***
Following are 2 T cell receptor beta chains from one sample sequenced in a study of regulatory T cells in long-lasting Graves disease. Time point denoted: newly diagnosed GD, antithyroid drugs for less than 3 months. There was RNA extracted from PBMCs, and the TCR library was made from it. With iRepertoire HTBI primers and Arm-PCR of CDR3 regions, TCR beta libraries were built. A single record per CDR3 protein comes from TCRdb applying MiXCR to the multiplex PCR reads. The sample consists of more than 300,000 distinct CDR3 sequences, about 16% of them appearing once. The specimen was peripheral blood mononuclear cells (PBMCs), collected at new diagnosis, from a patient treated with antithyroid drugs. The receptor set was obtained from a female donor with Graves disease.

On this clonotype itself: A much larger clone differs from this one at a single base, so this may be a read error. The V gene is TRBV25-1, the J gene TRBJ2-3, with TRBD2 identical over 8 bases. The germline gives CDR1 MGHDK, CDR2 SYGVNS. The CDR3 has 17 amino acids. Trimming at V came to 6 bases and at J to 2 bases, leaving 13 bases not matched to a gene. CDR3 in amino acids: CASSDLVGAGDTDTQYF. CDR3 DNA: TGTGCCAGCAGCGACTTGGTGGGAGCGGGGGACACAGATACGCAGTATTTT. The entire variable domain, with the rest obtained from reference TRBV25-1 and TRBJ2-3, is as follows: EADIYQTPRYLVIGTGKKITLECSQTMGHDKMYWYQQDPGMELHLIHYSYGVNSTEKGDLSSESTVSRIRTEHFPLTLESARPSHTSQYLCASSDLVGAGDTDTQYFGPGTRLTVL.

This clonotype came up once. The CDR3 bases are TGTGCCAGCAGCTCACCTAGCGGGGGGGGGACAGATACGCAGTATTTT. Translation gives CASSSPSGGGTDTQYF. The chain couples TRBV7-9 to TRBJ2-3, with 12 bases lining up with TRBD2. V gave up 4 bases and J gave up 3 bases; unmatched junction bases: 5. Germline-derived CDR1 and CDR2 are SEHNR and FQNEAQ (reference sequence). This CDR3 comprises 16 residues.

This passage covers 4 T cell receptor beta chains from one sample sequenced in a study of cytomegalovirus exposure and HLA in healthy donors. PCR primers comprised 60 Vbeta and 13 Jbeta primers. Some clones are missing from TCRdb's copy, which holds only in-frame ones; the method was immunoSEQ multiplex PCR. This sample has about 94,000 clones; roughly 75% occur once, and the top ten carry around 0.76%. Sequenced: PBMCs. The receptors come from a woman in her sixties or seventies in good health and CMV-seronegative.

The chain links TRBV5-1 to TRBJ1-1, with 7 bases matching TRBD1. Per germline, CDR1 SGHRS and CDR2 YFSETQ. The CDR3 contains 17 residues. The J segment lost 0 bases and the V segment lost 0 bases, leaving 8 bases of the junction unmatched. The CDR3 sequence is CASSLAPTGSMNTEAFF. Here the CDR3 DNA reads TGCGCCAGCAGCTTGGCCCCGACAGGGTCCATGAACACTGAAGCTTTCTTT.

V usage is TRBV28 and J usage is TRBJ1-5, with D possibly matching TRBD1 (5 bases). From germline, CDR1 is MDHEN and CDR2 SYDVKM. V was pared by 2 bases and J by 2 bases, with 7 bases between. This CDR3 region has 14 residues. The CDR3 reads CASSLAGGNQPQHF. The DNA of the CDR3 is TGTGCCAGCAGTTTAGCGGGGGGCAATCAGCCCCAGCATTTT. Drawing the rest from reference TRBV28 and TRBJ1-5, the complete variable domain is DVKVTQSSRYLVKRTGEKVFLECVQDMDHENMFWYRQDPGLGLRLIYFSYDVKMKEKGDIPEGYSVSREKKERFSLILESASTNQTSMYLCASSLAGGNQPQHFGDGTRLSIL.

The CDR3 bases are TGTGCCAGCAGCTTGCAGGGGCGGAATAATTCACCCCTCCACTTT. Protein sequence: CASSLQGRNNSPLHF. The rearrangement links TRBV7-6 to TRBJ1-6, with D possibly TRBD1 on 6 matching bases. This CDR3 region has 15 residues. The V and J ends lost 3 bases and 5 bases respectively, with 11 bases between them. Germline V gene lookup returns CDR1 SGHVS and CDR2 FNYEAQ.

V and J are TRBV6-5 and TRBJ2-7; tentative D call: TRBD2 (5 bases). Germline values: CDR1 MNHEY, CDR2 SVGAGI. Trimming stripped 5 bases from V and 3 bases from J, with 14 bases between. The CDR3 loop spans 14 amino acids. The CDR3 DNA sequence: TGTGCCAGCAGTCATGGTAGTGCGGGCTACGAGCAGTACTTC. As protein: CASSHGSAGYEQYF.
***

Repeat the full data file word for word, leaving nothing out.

Following are 2 T cell receptor beta chains from one sample sequenced in a study of regulatory T cells in long-lasting Graves disease. Time point denoted: newly diagnosed GD, antithyroid drugs for less than 3 months. There was RNA extracted from PBMCs, and the TCR library was made from it. With iRepertoire HTBI primers and Arm-PCR of CDR3 regions, TCR beta libraries were built. A single record per CDR3 protein comes from TCRdb applying MiXCR to the multiplex PCR reads. The sample consists of more than 300,000 distinct CDR3 sequences, about 16% of them appearing once. The specimen was peripheral blood mononuclear cells (PBMCs), collected at new diagnosis, from a patient treated with antithyroid drugs. The receptor set was obtained from a female donor with Graves disease.

On this clonotype itself: A much larger clone differs from this one at a single base, so this may be a read error. The V gene is TRBV25-1, the J gene TRBJ2-3, with TRBD2 identical over 8 bases. The germline gives CDR1 MGHDK, CDR2 SYGVNS. The CDR3 has 17 amino acids. Trimming at V came to 6 bases and at J to 2 bases, leaving 13 bases not matched to a gene. CDR3 in amino acids: CASSDLVGAGDTDTQYF. CDR3 DNA: TGTGCCAGCAGCGACTTGGTGGGAGCGGGGGACACAGATACGCAGTATTTT. The entire variable domain, with the rest obtained from reference TRBV25-1 and TRBJ2-3, is as follows: EADIYQTPRYLVIGTGKKITLECSQTMGHDKMYWYQQDPGMELHLIHYSYGVNSTEKGDLSSESTVSRIRTEHFPLTLESARPSHTSQYLCASSDLVGAGDTDTQYFGPGTRLTVL.

This clonotype came up once. The CDR3 bases are TGTGCCAGCAGCTCACCTAGCGGGGGGGGGACAGATACGCAGTATTTT. Translation gives CASSSPSGGGTDTQYF. The chain couples TRBV7-9 to TRBJ2-3, with 12 bases lining up with TRBD2. V gave up 4 bases and J gave up 3 bases; unmatched junction bases: 5. Germline-derived CDR1 and CDR2 are SEHNR and FQNEAQ (reference sequence). This CDR3 comprises 16 residues.

This passage covers 4 T cell receptor beta chains from one sample sequenced in a study of cytomegalovirus exposure and HLA in healthy donors. PCR primers comprised 60 Vbeta and 13 Jbeta primers. Some clones are missing from TCRdb's copy, which holds only in-frame ones; the method was immunoSEQ multiplex PCR. This sample has about 94,000 clones; roughly 75% occur once, and the top ten carry around 0.76%. Sequenced: PBMCs. The receptors come from a woman in her sixties or seventies in good health and CMV-seronegative.

The chain links TRBV5-1 to TRBJ1-1, with 7 bases matching TRBD1. Per germline, CDR1 SGHRS and CDR2 YFSETQ. The CDR3 contains 17 residues. The J segment lost 0 bases and the V segment lost 0 bases, leaving 8 bases of the junction unmatched. The CDR3 sequence is CASSLAPTGSMNTEAFF. Here the CDR3 DNA reads TGCGCCAGCAGCTTGGCCCCGACAGGGTCCATGAACACTGAAGCTTTCTTT.

V usage is TRBV28 and J usage is TRBJ1-5, with D possibly matching TRBD1 (5 bases). From germline, CDR1 is MDHEN and CDR2 SYDVKM. V was pared by 2 bases and J by 2 bases, with 7 bases between. This CDR3 region has 14 residues. The CDR3 reads CASSLAGGNQPQHF. The DNA of the CDR3 is TGTGCCAGCAGTTTAGCGGGGGGCAATCAGCCCCAGCATTTT. Drawing the rest from reference TRBV28 and TRBJ1-5, the complete variable domain is DVKVTQSSRYLVKRTGEKVFLECVQDMDHENMFWYRQDPGLGLRLIYFSYDVKMKEKGDIPEGYSVSREKKERFSLILESASTNQTSMYLCASSLAGGNQPQHFGDGTRLSIL.

The CDR3 bases are TGTGCCAGCAGCTTGCAGGGGCGGAATAATTCACCCCTCCACTTT. Protein sequence: CASSLQGRNNSPLHF. The rearrangement links TRBV7-6 to TRBJ1-6, with D possibly TRBD1 on 6 matching bases. This CDR3 region has 15 residues. The V and J ends lost 3 bases and 5 bases respectively, with 11 bases between them. Germline V gene lookup returns CDR1 SGHVS and CDR2 FNYEAQ.

V and J are TRBV6-5 and TRBJ2-7; tentative D call: TRBD2 (5 bases). Germline values: CDR1 MNHEY, CDR2 SVGAGI. Trimming stripped 5 bases from V and 3 bases from J, with 14 bases between. The CDR3 loop spans 14 amino acids. The CDR3 DNA sequence: TGTGCCAGCAGTCATGGTAGTGCGGGCTACGAGCAGTACTTC. As protein: CASSHGSAGYEQYF.